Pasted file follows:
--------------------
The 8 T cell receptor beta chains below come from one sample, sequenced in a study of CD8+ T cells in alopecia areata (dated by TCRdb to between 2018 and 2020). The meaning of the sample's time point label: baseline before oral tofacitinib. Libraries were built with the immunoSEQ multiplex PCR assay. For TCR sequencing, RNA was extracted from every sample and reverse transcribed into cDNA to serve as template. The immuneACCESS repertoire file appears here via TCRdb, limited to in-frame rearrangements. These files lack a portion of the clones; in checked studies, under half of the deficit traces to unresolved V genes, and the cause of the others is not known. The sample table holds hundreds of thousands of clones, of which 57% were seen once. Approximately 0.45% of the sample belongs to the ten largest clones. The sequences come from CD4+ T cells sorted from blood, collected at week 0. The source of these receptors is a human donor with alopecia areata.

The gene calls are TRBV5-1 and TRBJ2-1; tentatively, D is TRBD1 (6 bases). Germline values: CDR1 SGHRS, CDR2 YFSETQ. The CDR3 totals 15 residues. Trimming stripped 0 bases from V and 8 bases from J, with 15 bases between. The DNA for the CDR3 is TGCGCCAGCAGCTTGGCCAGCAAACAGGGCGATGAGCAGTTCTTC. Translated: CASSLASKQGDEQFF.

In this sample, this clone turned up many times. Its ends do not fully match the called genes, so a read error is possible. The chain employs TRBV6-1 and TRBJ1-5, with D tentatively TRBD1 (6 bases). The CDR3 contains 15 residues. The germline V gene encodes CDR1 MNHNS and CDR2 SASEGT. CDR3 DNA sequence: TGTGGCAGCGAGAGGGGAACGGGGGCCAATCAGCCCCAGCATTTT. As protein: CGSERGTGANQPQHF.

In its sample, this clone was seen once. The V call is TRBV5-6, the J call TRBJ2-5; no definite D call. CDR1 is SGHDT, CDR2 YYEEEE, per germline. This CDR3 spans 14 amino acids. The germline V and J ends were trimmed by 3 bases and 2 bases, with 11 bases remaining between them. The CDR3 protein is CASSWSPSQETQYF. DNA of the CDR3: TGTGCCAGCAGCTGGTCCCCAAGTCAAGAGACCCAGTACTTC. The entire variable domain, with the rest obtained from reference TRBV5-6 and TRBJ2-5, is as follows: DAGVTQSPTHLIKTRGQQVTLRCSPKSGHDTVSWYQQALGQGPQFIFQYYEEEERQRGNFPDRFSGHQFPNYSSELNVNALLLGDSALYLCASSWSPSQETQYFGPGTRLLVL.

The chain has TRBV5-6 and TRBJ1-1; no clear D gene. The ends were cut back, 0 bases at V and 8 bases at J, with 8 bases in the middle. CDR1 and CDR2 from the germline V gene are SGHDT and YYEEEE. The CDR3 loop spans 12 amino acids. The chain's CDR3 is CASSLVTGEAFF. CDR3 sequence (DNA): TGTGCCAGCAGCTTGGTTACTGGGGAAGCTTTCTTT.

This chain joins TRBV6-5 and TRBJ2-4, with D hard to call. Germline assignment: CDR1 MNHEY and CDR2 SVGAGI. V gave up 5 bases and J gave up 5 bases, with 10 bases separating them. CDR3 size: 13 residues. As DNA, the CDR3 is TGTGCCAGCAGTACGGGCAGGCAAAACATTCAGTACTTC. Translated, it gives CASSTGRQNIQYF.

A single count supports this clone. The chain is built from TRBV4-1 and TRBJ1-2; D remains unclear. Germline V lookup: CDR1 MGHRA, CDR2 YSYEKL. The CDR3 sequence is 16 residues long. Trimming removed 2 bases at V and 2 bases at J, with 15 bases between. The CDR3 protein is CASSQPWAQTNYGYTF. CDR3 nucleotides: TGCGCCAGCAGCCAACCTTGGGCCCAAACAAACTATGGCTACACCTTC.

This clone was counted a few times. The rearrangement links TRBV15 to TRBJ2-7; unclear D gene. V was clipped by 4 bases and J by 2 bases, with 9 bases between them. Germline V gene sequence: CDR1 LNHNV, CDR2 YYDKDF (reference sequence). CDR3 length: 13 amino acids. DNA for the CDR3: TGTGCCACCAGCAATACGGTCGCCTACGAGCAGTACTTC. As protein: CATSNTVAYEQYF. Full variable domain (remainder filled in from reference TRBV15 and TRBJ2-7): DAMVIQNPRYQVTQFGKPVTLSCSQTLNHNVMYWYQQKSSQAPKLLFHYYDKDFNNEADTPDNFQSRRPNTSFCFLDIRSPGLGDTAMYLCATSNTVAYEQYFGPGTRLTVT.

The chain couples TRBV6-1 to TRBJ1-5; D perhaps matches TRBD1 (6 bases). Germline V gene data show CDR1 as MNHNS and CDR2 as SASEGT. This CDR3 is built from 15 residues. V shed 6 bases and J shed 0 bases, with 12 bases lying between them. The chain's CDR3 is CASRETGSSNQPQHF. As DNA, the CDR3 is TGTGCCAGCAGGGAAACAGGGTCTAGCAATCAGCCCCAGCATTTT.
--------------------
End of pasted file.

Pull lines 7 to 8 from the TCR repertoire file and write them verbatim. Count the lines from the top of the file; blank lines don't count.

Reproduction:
A single count supports this clone. The chain is built from TRBV4-1 and TRBJ1-2; D remains unclear. Germline V lookup: CDR1 MGHRA, CDR2 YSYEKL. The CDR3 sequence is 16 residues long. Trimming removed 2 bases at V and 2 bases at J, with 15 bases between. The CDR3 protein is CASSQPWAQTNYGYTF. CDR3 nucleotides: TGCGCCAGCAGCCAACCTTGGGCCCAAACAAACTATGGCTACACCTTC.

This clone was counted a few times. The rearrangement links TRBV15 to TRBJ2-7; unclear D gene. V was clipped by 4 bases and J by 2 bases, with 9 bases between them. Germline V gene sequence: CDR1 LNHNV, CDR2 YYDKDF (reference sequence). CDR3 length: 13 amino acids. DNA for the CDR3: TGTGCCACCAGCAATACGGTCGCCTACGAGCAGTACTTC. As protein: CATSNTVAYEQYF. Full variable domain (remainder filled in from reference TRBV15 and TRBJ2-7): DAMVIQNPRYQVTQFGKPVTLSCSQTLNHNVMYWYQQKSSQAPKLLFHYYDKDFNNEADTPDNFQSRRPNTSFCFLDIRSPGLGDTAMYLCATSNTVAYEQYFGPGTRLTVT.